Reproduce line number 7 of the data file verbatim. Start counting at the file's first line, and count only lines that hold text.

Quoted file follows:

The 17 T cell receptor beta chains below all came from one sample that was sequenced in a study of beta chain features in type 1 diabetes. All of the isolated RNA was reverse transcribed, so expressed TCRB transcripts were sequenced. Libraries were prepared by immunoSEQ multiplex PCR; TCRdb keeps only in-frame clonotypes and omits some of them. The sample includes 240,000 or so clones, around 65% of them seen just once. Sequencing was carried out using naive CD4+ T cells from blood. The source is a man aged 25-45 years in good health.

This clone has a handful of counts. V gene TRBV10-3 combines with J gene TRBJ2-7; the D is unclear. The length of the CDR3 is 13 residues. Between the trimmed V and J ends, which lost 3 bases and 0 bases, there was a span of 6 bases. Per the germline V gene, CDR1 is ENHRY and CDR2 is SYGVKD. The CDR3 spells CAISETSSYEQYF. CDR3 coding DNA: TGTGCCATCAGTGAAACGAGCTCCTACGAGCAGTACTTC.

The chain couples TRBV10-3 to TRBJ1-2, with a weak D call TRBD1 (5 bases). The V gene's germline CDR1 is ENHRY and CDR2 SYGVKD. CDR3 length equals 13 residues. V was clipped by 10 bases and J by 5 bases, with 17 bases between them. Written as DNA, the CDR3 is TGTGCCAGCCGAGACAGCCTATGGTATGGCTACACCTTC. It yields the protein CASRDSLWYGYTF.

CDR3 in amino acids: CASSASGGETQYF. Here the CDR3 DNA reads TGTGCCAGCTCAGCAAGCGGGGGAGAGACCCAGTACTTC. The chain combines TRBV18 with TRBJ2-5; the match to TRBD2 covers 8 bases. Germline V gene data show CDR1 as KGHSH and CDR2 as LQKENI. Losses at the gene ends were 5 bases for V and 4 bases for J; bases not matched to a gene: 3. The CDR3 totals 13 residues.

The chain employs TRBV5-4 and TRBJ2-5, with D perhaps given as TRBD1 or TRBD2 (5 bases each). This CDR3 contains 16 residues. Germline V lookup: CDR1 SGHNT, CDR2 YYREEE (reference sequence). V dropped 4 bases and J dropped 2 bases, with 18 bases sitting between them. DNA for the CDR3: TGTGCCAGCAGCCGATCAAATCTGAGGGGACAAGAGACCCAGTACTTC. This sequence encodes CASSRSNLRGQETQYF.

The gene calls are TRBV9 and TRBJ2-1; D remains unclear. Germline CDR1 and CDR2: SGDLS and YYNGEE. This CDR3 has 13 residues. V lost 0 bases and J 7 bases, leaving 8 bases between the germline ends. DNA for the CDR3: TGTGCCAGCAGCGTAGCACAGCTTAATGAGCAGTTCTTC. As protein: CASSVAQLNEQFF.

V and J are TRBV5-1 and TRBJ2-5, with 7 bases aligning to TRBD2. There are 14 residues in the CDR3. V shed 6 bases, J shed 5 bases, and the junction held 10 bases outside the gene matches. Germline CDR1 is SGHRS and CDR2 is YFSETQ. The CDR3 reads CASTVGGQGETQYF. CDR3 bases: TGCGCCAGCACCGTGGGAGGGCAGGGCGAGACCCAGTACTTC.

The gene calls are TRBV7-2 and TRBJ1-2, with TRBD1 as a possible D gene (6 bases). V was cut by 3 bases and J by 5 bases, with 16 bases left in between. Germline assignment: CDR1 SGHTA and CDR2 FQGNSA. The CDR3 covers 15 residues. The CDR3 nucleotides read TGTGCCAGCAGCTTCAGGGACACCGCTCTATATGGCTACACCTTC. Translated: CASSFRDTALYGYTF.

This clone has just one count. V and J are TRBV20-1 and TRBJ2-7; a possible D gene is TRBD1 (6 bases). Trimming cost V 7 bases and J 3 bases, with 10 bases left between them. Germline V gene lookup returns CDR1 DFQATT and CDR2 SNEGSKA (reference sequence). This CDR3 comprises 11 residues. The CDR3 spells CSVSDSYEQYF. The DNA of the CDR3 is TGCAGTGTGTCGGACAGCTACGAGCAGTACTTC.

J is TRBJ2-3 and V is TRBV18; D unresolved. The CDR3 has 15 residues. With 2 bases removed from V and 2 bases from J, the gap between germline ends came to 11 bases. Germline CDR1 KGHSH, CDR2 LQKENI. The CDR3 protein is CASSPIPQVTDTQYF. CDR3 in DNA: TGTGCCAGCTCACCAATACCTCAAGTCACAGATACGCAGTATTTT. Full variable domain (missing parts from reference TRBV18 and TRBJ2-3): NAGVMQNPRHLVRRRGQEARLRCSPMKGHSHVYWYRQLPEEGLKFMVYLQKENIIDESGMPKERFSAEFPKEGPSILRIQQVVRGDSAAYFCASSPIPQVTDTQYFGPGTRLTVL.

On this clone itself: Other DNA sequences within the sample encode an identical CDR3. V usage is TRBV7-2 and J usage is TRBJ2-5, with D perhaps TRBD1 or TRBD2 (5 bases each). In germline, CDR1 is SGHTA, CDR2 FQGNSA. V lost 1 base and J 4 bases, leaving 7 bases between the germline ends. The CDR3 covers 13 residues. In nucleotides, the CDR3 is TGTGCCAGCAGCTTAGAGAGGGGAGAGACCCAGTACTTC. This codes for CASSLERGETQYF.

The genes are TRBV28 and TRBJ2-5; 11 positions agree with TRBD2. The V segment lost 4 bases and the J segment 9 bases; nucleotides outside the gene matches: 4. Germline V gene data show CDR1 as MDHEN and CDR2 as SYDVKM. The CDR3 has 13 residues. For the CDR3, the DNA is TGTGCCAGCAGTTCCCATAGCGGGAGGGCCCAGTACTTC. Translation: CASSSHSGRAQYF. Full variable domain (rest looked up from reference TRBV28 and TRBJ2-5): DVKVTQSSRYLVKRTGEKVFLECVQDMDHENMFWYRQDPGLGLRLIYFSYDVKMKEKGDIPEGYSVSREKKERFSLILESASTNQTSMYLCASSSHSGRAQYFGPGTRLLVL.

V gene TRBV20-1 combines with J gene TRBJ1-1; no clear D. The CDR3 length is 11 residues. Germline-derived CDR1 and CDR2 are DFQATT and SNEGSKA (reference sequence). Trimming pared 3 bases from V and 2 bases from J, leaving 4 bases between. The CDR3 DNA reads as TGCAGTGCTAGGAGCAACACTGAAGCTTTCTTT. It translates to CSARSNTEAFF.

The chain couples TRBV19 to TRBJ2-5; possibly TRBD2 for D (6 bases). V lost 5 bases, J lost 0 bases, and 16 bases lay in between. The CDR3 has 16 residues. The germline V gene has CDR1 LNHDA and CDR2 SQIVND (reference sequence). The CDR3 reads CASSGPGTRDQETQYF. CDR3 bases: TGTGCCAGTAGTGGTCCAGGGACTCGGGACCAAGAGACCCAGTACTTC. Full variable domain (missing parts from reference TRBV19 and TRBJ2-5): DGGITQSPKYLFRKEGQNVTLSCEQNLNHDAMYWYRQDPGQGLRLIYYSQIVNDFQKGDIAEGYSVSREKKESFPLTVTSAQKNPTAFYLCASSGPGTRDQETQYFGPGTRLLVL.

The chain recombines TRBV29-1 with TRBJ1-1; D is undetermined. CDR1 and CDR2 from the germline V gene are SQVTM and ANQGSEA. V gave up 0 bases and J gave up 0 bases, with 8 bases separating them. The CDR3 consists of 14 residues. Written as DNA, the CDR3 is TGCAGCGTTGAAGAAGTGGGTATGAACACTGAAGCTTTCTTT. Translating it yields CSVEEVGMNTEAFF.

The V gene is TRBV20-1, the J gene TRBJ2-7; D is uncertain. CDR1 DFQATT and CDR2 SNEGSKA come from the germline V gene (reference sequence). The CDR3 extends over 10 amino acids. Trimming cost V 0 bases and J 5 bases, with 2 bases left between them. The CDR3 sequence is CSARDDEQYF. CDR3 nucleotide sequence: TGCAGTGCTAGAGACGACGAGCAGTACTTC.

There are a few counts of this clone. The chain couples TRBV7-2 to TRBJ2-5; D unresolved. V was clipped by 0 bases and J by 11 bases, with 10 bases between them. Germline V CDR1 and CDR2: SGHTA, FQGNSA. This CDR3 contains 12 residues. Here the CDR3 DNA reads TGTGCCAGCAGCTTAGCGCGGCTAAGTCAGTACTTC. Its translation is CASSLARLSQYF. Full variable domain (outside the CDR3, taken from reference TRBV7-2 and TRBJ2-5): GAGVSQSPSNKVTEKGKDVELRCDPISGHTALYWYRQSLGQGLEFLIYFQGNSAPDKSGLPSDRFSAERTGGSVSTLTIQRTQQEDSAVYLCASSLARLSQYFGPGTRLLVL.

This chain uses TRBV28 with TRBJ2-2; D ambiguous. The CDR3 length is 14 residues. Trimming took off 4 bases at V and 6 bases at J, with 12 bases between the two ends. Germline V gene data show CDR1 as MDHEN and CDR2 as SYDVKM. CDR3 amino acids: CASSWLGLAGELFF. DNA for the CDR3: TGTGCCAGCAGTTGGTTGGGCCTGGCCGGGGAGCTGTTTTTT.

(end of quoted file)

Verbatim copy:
V and J are TRBV5-1 and TRBJ2-5, with 7 bases aligning to TRBD2. There are 14 residues in the CDR3. V shed 6 bases, J shed 5 bases, and the junction held 10 bases outside the gene matches. Germline CDR1 is SGHRS and CDR2 is YFSETQ. The CDR3 reads CASTVGGQGETQYF. CDR3 bases: TGCGCCAGCACCGTGGGAGGGCAGGGCGAGACCCAGTACTTC.